“Technology Trumps Policy” was the title of a column that appeared in POWER magazine a couple of years ago. The column, authored by Dr. Robert Peltier, made the case that the pace of technological breakthroughs often trumps the best-intentioned policies in the ever-changing energy world. In other words, at the same time that legislators, regulators and other policy-makers are crafting complex and expensive energy policies, inventors and entrepreneurs are developing new technologies that make those policies irrelevant or obsolete.
A prime example of this theory is the continuing evolution of battery storage technologies that will complement electricity generation from renewable resources. While renewable resources are becoming more cost effective with each passing year, they are still intermittent and must be backed up with “dispatchable,” nonrenewable power resources that will provide electricity at all hours of the day or night. This limitation for renewable resources would be negated by an affordable, reliable source of battery storage. Knowing that an effective battery solution is the “holy grail” for higher levels of renewable integration, many scientists, engineers and venture capitalists are hard at work searching for the most viable solution.
One of the pioneers of battery storage research is materials science professor Donald Sadoway of the Massachusetts Institute of Technology. Dr. Sadoway and his team at a startup company called Ambri developed a liquid metal battery that could enable broader integration of renewable power sources. The objective of the Ambri technology is to store large amounts of electricity in a relatively small space for dispatch when renewable power sources aren’t available.
Ambri was created in 2007 when Sadoway and co-founder David Bradwell received a $7 million federal grant to develop their technology.
In 2010, after taking one of Dr. Sadoway’s courses online anonymously, a Washington state resident was so impressed with Sadoway and the battery technology that he decided to invest in the startup. It turns out that the student from Washington was a reasonably successful businessman named Bill Gates.
Fast-forward to 2015. This year Ambri intends to test several prototype batteries in places where electricity is more expensive, such as Hawaii, New York and Alaska. The company plans to sell its commercial-grade Ambri “cores” (rated at 200 kilowatt-hours, roughly enough power to run 10-15 homes per day) in 2016 and eventually market its product to large industrial and commercial users of electricity. The big advantage of the Ambri technology is that there is little degradation of the battery shells; and the company says the batteries have a life span of a decade or more. Ambri has ambitious plans to open factories near clients around the world, each employing as many as 150 people.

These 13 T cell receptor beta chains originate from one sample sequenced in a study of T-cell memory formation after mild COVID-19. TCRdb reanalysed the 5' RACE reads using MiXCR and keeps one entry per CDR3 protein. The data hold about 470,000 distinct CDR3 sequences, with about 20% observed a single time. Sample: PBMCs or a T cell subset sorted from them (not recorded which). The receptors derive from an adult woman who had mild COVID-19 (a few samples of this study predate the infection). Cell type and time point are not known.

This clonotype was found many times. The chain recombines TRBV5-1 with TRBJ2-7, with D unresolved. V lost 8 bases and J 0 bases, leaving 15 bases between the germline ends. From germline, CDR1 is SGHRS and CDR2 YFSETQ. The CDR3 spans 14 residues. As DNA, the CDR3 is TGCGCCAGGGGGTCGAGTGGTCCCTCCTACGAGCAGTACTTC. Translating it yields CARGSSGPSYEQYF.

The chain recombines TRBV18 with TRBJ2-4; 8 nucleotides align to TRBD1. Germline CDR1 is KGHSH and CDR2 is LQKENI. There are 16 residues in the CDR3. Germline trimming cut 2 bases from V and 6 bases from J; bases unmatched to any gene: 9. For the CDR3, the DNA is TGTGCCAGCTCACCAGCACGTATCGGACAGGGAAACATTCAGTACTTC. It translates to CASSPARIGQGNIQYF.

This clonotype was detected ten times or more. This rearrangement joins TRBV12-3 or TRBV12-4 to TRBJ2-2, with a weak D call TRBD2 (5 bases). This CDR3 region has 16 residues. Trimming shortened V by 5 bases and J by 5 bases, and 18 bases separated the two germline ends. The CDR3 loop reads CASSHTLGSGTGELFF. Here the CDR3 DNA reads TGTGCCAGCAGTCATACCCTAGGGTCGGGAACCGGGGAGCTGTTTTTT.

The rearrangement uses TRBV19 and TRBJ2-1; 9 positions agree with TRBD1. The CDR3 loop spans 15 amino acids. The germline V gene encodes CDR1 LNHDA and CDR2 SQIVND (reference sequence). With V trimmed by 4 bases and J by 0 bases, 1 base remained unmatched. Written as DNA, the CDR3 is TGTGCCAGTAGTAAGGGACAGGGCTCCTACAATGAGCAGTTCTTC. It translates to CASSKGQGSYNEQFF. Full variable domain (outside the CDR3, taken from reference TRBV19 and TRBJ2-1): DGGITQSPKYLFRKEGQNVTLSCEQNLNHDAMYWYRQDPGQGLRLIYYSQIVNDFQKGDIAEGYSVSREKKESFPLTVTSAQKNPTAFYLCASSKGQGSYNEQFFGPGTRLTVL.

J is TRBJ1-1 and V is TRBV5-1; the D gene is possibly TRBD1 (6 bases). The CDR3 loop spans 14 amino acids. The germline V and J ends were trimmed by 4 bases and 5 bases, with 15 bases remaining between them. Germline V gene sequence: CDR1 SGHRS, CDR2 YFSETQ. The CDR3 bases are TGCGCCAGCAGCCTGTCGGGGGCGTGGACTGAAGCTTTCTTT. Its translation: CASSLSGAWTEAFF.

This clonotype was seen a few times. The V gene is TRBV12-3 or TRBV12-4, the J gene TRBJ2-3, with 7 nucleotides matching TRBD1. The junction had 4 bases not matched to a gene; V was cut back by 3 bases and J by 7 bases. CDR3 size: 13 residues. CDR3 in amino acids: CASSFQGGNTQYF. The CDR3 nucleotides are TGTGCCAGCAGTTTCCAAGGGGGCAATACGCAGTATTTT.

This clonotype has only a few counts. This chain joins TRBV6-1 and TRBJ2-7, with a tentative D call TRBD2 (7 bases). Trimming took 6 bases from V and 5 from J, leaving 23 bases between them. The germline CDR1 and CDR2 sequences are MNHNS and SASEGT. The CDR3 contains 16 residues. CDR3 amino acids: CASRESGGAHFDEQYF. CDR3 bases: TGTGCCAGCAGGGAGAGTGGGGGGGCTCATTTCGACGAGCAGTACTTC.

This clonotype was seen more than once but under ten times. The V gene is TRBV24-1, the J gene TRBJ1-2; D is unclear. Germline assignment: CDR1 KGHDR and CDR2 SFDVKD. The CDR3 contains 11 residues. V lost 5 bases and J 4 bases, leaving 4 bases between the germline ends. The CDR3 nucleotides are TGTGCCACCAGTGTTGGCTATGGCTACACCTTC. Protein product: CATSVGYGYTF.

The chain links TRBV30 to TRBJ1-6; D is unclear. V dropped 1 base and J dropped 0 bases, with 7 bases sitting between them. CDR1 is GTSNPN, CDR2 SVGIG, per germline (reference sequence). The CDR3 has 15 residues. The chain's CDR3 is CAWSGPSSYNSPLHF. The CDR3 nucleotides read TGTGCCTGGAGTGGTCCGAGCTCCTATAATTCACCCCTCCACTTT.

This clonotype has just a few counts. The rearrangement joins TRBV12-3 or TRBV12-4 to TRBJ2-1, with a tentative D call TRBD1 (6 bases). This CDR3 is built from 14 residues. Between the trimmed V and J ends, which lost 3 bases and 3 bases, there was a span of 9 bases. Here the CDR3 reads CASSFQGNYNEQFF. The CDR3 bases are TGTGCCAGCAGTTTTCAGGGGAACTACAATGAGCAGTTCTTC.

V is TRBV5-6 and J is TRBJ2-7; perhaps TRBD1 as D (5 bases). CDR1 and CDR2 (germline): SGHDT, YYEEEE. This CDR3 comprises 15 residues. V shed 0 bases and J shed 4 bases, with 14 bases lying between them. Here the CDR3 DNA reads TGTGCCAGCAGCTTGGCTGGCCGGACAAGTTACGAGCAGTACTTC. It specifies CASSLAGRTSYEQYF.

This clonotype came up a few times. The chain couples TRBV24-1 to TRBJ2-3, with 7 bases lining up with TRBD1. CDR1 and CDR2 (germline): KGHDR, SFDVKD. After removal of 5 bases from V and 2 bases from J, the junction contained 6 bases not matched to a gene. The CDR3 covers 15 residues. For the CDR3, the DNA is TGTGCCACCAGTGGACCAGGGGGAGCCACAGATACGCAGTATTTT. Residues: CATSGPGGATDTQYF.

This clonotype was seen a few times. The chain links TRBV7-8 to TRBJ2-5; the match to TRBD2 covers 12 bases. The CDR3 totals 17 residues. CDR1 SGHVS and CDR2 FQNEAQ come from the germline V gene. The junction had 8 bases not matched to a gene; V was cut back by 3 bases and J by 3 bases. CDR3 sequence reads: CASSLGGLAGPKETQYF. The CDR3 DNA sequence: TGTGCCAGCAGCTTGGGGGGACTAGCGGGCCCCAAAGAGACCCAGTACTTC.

Battery storage technology is just one example of our changing energy world, and at the Colorado Rural Electric Association we do all that we can to further our collective understanding of this changing world. At CREA’s sixth annual Energy Innovations Summit on October 26 in downtown Denver, we are honored to welcome Dr. Sadoway as our featured luncheon speaker to talk about the latest developments at Ambri. He will also participate on a stellar battery storage panel later in the day that will also include a discussion of the Tesla Power wall and other battery storage products.
The summit will once again include top-notch speakers from across the country discussing a wide variety of energy-related issues. Beyond battery storage, they will share information on the status of wind generation, new utility regulatory models and natural gas markets. Colorado’s leading utility executives will look into the future of Colorado’s electric industry.
It’s a challenging time for all electric utilities, including electric co-ops. From efforts such as the Clean Power Plan, which will restrict fossil-fuel based generation, to the evolving state of technology, the future of electricity production is uncertain.
What is certain, however, is that this country’s vast intellectual firepower and dynamic markets will likely solve our energy challenges in new ways that regulations and policymakers can’t presently predict. Come to the CREA Energy Innovations Summit and get a glimpse into that exciting future.